Capitalization of Overhead in Construction – Section 263(a)

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There is a lot of confusion related to the capitalization of overhead in construction, specifically as it relates to the requirements of Section 263(a) of the Internal Revenue Code. This article is designed to transition the owner/manager of a small construction company from having a novice understanding or no understanding into a more sophisticated and aware small business entrepreneur. To help you gain more knowledge about this subject, I will first explain what capitalization of overhead means and why it makes sense (believe it or not, it actually is understandable and makes a lot of sense; yeah I know, I’m an accountant so this stuff is weird and accountants love weird math). Next, I’m going to explain Section 263(a) of the Code and how it applies to the small business contractor. In most cases, it will not apply to you but it is important to understand why and when it is applicable.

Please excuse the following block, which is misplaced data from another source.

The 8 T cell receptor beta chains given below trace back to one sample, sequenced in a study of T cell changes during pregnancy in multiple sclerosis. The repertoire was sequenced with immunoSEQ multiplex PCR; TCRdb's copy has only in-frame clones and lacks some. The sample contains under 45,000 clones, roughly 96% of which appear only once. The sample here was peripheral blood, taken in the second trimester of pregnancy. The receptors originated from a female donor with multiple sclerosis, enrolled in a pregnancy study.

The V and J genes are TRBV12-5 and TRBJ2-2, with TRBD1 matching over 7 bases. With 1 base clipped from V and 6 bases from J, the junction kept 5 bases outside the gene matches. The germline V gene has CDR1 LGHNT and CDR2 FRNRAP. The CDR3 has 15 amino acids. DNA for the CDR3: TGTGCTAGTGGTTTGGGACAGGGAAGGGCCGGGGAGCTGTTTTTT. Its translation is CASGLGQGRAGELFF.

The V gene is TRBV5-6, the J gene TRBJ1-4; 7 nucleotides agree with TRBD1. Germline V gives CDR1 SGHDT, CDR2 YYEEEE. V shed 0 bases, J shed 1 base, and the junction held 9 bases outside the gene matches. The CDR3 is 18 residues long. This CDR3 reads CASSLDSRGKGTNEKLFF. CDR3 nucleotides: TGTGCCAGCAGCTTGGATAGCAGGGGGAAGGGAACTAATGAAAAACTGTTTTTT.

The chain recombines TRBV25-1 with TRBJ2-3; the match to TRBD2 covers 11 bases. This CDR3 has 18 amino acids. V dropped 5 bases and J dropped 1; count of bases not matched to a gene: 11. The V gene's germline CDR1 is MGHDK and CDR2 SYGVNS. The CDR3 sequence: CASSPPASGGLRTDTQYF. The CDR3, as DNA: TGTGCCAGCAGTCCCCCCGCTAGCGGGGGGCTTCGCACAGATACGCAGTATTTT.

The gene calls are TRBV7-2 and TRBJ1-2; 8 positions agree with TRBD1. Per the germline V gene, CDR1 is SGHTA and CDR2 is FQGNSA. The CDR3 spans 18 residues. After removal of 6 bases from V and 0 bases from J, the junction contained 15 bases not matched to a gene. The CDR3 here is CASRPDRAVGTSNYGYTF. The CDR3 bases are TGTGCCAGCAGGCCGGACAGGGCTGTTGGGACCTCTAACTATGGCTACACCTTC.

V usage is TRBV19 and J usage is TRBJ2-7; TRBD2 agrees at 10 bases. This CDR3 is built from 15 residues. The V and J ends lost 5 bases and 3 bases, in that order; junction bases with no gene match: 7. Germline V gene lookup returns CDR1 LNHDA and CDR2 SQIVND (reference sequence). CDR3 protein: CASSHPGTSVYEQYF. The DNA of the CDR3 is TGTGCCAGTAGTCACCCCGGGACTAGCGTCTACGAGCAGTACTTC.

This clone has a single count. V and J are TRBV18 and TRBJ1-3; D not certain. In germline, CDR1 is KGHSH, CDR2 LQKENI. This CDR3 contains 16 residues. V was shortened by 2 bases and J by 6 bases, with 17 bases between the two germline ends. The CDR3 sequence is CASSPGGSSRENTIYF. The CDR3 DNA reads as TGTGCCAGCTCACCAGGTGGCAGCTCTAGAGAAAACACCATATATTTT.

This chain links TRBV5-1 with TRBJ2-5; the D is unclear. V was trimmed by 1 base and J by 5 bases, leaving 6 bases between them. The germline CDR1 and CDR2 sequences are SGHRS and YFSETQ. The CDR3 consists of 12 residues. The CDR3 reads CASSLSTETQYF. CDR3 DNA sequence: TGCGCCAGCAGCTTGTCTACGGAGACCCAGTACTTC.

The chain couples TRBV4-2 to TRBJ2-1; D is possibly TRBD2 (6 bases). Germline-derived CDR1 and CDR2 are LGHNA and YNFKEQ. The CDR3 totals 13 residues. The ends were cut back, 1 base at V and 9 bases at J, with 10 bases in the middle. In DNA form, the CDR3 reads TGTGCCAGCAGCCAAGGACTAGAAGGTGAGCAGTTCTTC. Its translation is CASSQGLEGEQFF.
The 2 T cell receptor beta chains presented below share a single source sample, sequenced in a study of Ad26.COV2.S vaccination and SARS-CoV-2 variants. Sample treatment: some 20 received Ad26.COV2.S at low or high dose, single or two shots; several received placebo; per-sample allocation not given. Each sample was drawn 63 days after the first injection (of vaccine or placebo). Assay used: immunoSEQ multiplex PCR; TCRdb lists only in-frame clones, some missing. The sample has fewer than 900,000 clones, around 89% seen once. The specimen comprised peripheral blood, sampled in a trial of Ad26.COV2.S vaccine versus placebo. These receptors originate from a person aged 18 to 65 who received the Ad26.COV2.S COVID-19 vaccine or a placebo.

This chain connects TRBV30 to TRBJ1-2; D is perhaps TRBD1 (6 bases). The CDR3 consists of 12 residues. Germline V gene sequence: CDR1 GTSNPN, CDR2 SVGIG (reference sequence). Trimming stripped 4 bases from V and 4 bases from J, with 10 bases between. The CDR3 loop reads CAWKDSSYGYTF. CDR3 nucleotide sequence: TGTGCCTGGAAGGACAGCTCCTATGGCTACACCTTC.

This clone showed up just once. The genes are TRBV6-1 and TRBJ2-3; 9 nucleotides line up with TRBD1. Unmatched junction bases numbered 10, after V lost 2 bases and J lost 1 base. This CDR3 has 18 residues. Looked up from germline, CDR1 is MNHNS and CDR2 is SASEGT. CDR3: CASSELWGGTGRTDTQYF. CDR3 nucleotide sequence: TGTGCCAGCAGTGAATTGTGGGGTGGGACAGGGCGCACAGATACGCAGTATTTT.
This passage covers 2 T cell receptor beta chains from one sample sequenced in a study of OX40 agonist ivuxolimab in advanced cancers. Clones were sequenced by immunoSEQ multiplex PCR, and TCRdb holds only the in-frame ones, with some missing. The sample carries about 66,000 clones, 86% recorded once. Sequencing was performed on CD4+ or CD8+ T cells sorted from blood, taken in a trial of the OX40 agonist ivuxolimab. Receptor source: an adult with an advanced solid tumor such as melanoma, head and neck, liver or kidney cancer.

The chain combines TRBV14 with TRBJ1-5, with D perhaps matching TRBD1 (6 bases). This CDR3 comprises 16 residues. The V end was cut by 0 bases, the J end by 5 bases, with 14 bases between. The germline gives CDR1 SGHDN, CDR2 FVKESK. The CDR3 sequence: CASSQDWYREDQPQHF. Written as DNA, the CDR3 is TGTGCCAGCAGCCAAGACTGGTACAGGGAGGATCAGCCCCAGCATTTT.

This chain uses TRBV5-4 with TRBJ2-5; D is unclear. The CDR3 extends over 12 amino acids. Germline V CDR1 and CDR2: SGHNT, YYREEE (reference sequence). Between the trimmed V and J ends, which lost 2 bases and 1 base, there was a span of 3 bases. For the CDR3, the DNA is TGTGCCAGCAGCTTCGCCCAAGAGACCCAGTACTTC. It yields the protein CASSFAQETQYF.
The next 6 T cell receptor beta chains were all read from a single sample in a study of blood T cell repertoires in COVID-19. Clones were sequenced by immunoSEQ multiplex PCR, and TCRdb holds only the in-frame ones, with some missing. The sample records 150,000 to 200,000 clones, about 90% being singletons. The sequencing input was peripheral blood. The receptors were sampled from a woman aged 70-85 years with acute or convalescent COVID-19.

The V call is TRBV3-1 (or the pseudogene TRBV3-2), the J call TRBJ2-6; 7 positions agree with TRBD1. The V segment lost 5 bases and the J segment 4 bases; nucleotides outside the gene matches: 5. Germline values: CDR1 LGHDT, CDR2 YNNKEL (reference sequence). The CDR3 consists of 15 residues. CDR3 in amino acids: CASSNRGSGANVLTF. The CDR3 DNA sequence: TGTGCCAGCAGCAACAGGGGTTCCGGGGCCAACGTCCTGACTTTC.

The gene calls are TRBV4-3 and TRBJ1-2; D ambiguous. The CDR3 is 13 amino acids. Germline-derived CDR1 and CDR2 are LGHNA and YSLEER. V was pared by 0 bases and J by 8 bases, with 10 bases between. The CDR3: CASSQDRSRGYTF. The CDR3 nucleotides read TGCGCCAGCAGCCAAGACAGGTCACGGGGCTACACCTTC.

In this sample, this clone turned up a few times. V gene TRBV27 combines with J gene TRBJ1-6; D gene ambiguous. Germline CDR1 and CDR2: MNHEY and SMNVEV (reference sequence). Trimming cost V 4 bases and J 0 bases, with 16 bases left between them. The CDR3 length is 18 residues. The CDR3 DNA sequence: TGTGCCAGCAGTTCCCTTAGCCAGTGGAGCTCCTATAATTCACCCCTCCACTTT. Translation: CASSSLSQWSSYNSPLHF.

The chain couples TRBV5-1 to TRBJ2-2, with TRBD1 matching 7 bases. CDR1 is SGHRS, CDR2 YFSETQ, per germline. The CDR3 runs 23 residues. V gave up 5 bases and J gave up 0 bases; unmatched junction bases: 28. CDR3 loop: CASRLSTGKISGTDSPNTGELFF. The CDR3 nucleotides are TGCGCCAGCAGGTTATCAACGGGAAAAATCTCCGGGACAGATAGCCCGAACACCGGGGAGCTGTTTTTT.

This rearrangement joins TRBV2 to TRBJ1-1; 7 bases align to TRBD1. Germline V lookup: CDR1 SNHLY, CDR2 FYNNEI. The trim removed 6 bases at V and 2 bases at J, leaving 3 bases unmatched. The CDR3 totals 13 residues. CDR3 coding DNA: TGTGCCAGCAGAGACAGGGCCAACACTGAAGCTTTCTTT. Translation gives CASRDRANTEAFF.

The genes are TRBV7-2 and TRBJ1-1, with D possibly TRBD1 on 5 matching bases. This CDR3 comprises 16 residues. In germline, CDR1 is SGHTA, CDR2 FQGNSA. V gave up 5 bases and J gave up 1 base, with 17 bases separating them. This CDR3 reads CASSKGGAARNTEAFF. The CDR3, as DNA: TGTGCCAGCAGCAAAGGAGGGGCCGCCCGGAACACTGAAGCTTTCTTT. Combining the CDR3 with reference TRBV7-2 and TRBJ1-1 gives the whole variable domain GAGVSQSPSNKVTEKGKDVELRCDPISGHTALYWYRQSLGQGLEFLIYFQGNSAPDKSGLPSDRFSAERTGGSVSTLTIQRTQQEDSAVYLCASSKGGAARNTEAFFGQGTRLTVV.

Capitalization of Overhead (Meaning)

The average business entrepreneur will define costs of construction as land, materials, labor, subcontractors and equipment used to construct the improvements. In reality, there is much more. Accountants, bankers and governmental compliance agencies commonly refer to the above costs as ‘Direct’ costs. Basically,

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